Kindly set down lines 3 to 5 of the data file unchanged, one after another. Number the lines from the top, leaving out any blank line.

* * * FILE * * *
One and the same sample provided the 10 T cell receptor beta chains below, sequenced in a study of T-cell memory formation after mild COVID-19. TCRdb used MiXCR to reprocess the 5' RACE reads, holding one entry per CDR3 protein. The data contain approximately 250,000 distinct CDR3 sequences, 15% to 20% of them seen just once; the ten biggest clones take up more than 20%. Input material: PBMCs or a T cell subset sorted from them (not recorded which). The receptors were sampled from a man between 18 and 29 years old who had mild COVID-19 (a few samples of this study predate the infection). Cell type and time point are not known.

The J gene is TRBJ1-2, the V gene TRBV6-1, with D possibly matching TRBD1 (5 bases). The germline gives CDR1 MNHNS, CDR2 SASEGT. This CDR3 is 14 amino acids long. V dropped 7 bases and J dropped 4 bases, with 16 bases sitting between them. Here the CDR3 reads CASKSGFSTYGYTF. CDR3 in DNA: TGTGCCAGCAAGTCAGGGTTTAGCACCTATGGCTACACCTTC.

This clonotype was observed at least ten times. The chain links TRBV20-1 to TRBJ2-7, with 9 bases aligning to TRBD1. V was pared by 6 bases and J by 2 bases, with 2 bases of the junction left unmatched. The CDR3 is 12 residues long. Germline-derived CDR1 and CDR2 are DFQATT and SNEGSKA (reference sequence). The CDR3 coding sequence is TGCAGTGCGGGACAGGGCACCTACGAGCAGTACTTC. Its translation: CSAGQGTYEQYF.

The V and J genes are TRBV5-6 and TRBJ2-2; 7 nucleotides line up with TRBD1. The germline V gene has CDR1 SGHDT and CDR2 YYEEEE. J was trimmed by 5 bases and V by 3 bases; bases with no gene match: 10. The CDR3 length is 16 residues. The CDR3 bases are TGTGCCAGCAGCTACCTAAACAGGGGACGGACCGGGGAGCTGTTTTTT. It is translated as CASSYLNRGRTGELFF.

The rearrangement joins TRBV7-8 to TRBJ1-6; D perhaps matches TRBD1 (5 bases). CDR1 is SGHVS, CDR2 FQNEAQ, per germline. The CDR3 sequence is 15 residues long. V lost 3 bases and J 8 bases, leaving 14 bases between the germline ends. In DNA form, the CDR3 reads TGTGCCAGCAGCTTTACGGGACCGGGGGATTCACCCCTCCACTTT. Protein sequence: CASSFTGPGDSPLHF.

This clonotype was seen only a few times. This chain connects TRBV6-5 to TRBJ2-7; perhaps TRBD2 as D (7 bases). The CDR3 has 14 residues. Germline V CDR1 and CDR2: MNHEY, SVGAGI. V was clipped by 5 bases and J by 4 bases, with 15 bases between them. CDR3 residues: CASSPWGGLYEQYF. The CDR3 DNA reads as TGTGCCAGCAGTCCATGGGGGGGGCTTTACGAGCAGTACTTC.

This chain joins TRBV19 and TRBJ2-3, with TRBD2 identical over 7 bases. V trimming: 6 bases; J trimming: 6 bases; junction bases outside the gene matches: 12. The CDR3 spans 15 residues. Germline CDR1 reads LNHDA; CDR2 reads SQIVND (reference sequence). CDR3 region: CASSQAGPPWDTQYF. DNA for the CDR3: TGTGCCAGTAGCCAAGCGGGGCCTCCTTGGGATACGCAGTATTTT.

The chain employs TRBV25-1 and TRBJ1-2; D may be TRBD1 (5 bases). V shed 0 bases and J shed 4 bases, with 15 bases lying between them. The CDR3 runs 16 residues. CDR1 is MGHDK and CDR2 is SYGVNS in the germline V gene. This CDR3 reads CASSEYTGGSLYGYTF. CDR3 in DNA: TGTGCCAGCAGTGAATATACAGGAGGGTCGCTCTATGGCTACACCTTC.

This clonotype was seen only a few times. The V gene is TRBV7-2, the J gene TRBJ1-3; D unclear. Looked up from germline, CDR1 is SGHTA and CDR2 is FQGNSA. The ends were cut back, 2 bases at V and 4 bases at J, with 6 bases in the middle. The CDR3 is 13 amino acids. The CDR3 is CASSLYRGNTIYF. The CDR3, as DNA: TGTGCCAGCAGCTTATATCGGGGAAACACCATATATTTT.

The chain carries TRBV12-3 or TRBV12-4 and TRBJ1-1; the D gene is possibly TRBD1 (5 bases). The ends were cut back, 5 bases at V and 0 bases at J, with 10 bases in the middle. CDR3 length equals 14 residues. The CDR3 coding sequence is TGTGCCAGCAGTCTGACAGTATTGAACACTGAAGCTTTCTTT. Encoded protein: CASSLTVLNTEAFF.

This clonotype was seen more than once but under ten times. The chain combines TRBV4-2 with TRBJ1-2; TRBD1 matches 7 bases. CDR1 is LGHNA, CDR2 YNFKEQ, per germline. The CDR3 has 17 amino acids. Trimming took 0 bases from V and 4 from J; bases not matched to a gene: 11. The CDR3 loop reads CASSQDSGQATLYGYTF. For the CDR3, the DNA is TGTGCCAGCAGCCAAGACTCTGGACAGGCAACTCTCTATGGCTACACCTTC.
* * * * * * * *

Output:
This clonotype was observed at least ten times. The chain links TRBV20-1 to TRBJ2-7, with 9 bases aligning to TRBD1. V was pared by 6 bases and J by 2 bases, with 2 bases of the junction left unmatched. The CDR3 is 12 residues long. Germline-derived CDR1 and CDR2 are DFQATT and SNEGSKA (reference sequence). The CDR3 coding sequence is TGCAGTGCGGGACAGGGCACCTACGAGCAGTACTTC. Its translation: CSAGQGTYEQYF.

The V and J genes are TRBV5-6 and TRBJ2-2; 7 nucleotides line up with TRBD1. The germline V gene has CDR1 SGHDT and CDR2 YYEEEE. J was trimmed by 5 bases and V by 3 bases; bases with no gene match: 10. The CDR3 length is 16 residues. The CDR3 bases are TGTGCCAGCAGCTACCTAAACAGGGGACGGACCGGGGAGCTGTTTTTT. It is translated as CASSYLNRGRTGELFF.

The rearrangement joins TRBV7-8 to TRBJ1-6; D perhaps matches TRBD1 (5 bases). CDR1 is SGHVS, CDR2 FQNEAQ, per germline. The CDR3 sequence is 15 residues long. V lost 3 bases and J 8 bases, leaving 14 bases between the germline ends. In DNA form, the CDR3 reads TGTGCCAGCAGCTTTACGGGACCGGGGGATTCACCCCTCCACTTT. Protein sequence: CASSFTGPGDSPLHF.